I prefer waves to wires. It doesn’t matter. Wires prevailed.
For more than half a century, I received my television programs over the air, free of charge, via radio waves. Now I get them on the ground, for a price, via telephone wires. This, I realize, is a step backward, technologically and financially. Wireless is on the cutting edge and free of charge is how I like to cut it.
But the advent of digital transmission and high definition TV induced me to alter the frugality of a lifetime. The technological shift rendered my analogue TV set obsolete. Although I could have upgraded it, I stood to lose a channel if I persisted in intercepting programs without paying for them. Since I had only three channels to begin with, I bought a digital, high definition TV and opted for wire-based reception and more channels than anyone should have to endure.
To enhance the visual and audio quality of my DVDs, I bought a blu-ray player and a sound bar. Oh, yes, and I hired the lad who sold me the three units to install them. He also taught me, or thought he did, how to use the remote control devices that purported to operate them.
No sooner had he left than I discovered a pecking order. The sound bar remote reserved to itself the privilege of turning the TV on and off. It also insisted on controlling the volume of the entire assembly. The TV remote was allowed to select channels and the blu-ray remote had permission to turn its unit on and off. But these concessions made my work no easier. I still had to operate all three remotes to watch a DVD.
It took a couple of weeks for the service provider to add me to its network of telephone lines. In the meantime, I continued to enjoy free programming. I didn’t enjoy coping with conflicting aspect ratios, as the rectangular TV distorted images intended for a square screen.
When I watched football, the wide receivers looked like defensive tackles. When a commercial interrupted the game, the once lithe lady who promoted a weight loss diet looked as if she had fallen off the wagon. Playing DVDs didn’t help. With an extra forty pounds, Fred Astaire no longer ranked first among dancers I enjoyed. Nobody did, as my entire collection of Hollywood musicals flirted with obesity. I used to carry the collection in a large suitcase. Now, I wondered if I could lift it.
I solved the problem by hiding the sound bar remote and letting the other two run wild. The three of us, the two remotes and I, figured out how to summon black borders to turn the rectangle into a square for both TV and DVD viewing. This got rid of the lard.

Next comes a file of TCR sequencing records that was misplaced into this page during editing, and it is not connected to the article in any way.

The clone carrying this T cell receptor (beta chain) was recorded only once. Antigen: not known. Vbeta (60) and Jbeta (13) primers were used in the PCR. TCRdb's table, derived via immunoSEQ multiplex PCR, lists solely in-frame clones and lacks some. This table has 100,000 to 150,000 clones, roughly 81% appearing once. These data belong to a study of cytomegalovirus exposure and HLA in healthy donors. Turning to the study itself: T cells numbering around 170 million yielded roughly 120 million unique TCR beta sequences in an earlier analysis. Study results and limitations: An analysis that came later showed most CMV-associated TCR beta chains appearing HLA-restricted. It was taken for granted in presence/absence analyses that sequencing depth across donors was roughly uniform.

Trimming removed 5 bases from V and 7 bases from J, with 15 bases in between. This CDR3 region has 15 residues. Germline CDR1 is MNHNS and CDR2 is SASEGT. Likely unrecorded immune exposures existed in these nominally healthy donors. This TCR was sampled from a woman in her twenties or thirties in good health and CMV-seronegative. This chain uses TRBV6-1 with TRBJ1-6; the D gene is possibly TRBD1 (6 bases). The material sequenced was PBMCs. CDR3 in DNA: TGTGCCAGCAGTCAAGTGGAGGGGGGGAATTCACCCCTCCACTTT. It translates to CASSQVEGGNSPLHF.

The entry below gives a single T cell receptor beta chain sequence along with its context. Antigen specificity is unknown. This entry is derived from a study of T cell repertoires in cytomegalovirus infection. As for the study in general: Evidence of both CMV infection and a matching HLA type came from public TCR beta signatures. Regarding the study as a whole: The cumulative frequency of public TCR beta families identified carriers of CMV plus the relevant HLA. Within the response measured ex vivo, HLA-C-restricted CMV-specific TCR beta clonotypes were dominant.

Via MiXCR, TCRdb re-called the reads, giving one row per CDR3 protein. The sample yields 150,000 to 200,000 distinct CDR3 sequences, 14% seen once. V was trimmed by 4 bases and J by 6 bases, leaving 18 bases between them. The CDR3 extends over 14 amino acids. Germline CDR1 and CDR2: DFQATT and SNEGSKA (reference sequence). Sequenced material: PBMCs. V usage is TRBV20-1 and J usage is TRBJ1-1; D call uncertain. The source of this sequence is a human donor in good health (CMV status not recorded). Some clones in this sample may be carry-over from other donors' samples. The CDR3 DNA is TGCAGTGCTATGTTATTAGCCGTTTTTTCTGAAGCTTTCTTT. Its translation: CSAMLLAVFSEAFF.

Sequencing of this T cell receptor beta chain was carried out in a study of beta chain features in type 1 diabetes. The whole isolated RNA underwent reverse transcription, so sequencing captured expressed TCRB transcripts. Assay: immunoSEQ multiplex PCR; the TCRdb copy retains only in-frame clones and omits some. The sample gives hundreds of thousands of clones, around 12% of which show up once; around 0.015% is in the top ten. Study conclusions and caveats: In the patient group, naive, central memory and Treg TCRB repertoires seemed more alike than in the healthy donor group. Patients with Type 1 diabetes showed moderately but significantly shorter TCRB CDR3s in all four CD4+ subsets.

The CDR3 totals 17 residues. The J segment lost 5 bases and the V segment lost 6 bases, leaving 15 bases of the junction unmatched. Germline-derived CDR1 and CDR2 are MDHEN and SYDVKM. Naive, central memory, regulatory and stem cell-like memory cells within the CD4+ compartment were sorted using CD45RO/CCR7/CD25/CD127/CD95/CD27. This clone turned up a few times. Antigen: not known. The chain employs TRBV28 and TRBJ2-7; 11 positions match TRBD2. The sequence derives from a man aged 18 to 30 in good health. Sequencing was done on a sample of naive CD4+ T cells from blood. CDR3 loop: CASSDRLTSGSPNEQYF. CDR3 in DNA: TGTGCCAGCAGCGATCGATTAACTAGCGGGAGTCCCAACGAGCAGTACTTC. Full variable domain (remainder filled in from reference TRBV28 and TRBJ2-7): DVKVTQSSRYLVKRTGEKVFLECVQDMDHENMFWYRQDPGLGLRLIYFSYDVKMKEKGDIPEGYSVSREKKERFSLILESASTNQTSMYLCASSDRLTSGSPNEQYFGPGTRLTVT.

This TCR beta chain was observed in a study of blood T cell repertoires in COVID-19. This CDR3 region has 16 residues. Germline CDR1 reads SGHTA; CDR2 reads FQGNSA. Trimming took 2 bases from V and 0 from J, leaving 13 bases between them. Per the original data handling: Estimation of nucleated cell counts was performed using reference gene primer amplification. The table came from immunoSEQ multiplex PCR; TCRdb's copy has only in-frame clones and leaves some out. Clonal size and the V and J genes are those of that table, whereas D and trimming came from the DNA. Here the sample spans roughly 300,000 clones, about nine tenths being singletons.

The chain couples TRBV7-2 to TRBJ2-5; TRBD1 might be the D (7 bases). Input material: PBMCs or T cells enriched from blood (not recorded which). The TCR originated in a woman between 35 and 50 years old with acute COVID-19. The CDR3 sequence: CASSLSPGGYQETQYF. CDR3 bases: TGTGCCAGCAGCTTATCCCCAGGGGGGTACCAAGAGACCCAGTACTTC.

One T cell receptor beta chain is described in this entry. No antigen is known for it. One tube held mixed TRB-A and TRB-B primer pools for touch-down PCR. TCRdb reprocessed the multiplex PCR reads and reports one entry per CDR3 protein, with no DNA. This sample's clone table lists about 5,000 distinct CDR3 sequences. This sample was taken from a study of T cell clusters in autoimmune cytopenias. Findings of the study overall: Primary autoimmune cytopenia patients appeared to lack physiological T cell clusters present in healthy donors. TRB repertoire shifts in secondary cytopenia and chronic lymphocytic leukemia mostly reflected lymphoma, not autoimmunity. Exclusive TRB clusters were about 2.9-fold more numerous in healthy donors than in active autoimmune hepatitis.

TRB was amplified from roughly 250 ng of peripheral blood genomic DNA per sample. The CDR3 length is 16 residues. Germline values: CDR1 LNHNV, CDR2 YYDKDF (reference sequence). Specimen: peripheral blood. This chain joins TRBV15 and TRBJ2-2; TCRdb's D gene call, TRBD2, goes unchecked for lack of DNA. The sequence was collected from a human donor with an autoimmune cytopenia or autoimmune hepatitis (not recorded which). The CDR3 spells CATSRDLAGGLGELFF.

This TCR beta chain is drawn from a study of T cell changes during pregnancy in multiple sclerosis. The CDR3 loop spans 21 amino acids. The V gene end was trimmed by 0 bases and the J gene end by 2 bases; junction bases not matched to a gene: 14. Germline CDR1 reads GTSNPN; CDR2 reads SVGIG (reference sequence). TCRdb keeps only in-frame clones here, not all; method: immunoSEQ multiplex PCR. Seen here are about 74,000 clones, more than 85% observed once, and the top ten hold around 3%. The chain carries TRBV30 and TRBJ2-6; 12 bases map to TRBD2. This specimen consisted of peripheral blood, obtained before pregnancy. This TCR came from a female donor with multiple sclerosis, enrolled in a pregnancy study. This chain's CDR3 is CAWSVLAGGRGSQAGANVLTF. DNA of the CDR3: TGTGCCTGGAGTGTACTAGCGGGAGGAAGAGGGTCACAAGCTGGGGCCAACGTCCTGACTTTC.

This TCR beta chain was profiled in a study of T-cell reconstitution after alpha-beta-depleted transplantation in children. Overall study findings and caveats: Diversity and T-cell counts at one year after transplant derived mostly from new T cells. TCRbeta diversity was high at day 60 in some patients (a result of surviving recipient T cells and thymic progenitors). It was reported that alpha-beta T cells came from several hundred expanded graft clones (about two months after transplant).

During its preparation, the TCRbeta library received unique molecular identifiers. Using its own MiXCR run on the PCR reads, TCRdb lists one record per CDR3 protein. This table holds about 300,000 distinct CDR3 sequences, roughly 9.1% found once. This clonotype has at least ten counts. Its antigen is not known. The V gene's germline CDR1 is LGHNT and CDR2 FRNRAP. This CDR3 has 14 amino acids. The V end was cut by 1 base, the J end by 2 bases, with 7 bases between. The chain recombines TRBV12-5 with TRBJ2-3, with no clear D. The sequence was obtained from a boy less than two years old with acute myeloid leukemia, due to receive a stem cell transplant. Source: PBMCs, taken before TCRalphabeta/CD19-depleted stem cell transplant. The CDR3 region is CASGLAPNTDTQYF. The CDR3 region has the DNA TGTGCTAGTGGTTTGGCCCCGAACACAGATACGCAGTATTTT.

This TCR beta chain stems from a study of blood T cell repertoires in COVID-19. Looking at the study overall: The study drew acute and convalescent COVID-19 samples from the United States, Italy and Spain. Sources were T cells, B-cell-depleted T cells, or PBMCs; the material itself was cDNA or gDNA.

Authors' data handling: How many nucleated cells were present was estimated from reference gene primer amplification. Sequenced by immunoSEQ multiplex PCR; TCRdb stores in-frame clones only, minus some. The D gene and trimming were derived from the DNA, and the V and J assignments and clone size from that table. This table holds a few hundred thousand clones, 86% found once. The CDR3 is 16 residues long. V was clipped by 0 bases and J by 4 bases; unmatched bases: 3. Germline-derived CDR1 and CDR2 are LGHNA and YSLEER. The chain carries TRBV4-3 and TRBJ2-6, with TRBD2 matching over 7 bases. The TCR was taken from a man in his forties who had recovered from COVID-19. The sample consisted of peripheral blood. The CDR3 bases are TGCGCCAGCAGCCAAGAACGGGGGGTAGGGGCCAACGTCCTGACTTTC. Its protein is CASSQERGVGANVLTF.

The assembly was now ready to join my laptop and telephone as part of the wired world, or so I believed. The first technician to arrive—there were three of them—strung wires, brooded over phone jacks and introduced me to another remote. Oh well, I thought, as a child I learned to juggle three tennis balls. As an adult I should be able to juggle four remotes.
Shortly after the technician left, the phone rang. Nothing unusual about a phone call, except that when my wife answered it the laptop went off line and the TV refused to acknowledge my limited instructions through the new remote.
Over the objections of the laptop and TV, I completed a call to the service provider for help. After making a preliminary diagnosis, the representative I reached dispatched the second technician.
On his arrival, a couple of days later, he persuaded the telephone to co-operate with the laptop and TV. Not being technically inclined, I have no idea how he did it. Although he tried, he failed to make peace among the remotes. Not being electronically inclined, I have no idea why he didn’t do it.
Despite the unruly remotes, the assembly worked well enough. Even the aspect ratios shifted automatically between standard and high definition images.
When I accepted, at a price, an arrangement that allowed me to record TV movies directly to a set-top box, the service provider dispatched the third technician. I wanted to record movies that ran at awkward hours and re-play them at my convenience. The technician said the provider made it simple enough for an idiot to do. After he left, I tried recording a couple of musicals scheduled to run on different channels after midnight, and I proved him right.